FBI withheld ransomware decryption key for 19 days from hospitals & more to target hackers

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The FBI had the decryption key to unlock hundreds of hospitals and businesses' IT systems held hostage by REvil's ransomware attacks but chose not to since it planned to carry out an attack on the hacker group, according to a Sept. 21 report by The Washington Post.

Seven things to know:

  1. The FBI obtained the key by accessing REvil's servers. Deploying the key could have aided patients and avoided millions of dollars in recovery costs, according to estimates by analysts reported by the Post.

  2. The FBI refrained from giving out the decription key because it didn't want to tip them off. A federal assessment also found the harm from the attacks was not as severe as initially feared, according to the report.

  3. Before the FBI could launch an attack on REvil, the hacker group disappeared. After nearly three weeks, the FBI shared the decryption key with victims like IT company Kaseya, according to the report.

  4. During Kaseya's July ransomware attack, 54 of its clients were affected. Most clients were managed service providers with hundreds of customers that were using Kaseya's software. Kaseya estimates that between 800 and 1,500 businesses were affected in the attack.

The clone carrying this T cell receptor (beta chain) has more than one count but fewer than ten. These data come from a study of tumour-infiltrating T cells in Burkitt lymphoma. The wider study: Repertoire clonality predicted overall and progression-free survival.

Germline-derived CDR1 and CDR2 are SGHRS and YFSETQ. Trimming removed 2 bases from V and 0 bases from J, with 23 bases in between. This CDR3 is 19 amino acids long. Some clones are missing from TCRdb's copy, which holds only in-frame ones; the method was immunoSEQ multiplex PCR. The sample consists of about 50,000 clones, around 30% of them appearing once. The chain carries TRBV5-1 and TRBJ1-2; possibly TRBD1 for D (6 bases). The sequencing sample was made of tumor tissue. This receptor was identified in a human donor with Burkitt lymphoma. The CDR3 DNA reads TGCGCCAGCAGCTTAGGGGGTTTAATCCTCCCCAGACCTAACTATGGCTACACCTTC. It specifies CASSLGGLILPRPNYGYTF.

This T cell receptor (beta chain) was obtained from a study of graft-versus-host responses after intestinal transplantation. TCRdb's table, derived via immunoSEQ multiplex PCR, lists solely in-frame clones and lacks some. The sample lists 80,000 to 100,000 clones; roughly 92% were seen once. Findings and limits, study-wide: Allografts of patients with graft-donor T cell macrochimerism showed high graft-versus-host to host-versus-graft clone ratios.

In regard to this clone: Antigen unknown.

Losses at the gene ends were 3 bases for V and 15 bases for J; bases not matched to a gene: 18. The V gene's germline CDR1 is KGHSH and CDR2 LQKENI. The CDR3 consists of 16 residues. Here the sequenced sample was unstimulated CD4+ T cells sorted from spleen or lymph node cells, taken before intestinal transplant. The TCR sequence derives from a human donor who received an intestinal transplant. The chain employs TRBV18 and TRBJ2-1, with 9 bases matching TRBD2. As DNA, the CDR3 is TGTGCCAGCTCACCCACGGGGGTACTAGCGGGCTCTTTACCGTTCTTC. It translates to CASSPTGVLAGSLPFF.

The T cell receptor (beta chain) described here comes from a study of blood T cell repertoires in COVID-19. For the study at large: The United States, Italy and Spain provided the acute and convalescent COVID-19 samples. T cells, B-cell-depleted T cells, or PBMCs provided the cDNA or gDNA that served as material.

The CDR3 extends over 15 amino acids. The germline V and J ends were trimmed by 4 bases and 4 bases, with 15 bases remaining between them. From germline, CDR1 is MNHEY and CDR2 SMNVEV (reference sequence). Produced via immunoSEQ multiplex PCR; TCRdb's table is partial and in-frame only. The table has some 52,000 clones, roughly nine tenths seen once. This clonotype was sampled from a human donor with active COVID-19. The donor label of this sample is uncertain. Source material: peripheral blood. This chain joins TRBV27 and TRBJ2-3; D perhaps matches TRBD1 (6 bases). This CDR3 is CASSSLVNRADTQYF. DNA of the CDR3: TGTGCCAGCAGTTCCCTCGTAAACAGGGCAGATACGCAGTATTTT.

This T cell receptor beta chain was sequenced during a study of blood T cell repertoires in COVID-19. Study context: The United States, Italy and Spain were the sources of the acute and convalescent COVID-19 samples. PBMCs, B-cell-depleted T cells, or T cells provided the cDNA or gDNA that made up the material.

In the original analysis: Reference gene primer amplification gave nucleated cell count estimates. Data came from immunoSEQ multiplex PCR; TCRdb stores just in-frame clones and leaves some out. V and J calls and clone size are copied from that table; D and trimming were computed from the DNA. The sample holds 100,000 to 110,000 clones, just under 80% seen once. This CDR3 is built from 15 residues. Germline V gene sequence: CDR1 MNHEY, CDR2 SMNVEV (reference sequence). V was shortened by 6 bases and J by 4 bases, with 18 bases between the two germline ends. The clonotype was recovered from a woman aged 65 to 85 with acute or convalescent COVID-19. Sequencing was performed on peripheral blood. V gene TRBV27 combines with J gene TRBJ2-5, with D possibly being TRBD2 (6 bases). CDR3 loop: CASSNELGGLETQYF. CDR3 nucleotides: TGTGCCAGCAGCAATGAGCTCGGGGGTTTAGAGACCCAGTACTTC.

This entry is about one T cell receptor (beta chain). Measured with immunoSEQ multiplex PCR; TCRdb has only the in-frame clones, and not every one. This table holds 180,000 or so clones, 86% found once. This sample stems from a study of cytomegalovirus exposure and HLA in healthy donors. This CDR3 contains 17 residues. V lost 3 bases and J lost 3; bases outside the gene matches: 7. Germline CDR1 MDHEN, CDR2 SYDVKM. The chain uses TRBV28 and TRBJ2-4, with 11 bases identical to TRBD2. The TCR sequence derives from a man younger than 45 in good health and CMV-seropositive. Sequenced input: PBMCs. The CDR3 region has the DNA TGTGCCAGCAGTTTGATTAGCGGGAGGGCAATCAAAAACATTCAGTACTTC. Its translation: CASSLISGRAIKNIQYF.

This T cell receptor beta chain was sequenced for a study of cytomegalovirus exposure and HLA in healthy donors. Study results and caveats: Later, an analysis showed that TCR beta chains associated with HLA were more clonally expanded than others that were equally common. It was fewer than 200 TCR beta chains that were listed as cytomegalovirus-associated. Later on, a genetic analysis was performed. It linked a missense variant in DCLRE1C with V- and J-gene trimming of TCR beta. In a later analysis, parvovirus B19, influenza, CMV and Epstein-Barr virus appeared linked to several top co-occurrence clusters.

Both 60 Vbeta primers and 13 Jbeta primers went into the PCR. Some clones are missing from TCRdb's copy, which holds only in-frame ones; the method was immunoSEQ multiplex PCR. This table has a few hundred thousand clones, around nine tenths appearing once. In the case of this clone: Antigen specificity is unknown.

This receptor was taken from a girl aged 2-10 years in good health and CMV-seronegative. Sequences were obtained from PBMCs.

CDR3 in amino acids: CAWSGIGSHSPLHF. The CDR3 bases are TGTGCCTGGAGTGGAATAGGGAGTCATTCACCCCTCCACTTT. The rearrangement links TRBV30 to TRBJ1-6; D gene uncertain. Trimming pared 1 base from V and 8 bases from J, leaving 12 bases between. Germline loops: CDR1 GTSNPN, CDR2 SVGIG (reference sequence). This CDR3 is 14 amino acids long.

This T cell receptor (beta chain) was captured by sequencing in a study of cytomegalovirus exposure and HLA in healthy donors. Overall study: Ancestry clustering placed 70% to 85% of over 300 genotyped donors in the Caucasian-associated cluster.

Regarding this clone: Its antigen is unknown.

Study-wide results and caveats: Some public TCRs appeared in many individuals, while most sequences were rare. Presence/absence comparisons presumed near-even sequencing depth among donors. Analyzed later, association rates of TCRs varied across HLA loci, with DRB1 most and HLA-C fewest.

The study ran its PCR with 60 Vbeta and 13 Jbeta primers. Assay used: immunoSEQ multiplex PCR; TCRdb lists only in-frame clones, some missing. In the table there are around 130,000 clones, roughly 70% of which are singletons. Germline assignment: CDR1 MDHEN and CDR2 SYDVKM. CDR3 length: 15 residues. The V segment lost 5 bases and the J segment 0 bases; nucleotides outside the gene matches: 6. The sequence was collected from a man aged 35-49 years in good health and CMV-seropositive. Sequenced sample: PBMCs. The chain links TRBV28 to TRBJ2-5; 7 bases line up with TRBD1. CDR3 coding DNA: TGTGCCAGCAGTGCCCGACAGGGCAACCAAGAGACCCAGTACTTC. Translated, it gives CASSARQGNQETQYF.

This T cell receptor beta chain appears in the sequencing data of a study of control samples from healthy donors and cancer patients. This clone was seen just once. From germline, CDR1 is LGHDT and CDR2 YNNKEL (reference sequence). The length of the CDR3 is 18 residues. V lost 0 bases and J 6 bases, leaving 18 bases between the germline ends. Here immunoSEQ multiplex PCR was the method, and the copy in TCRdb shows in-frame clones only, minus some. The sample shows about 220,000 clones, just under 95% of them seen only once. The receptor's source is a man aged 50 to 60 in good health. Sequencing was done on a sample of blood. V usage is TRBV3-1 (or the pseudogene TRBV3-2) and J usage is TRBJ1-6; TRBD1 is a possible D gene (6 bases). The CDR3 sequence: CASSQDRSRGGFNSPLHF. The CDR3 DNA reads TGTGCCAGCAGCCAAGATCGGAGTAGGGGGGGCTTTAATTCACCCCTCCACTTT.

5. REvil demanded $70 million from Kaseya for a universal decryption key. The hacker group also demanded ransom payments ranging from $45,000 to $5 million per infected device, depending on the size of the company, according to the report.

  6. The FBI didn't comment on this specific case but said delays are inevitable when working with American and international partners. The FBI official also said that the FBI must be cautious with what it provides victims. The solution would have to be thoroughly tested to minimize risks.

    "Although this takes time, it also allows us to have the largest impact while helping the most victims or even potential victims," an FBI official told the Post.

  7. REvil reappeared in September and resumed hacking activities. It has already claimed eight new victims since reemerging, the report said.

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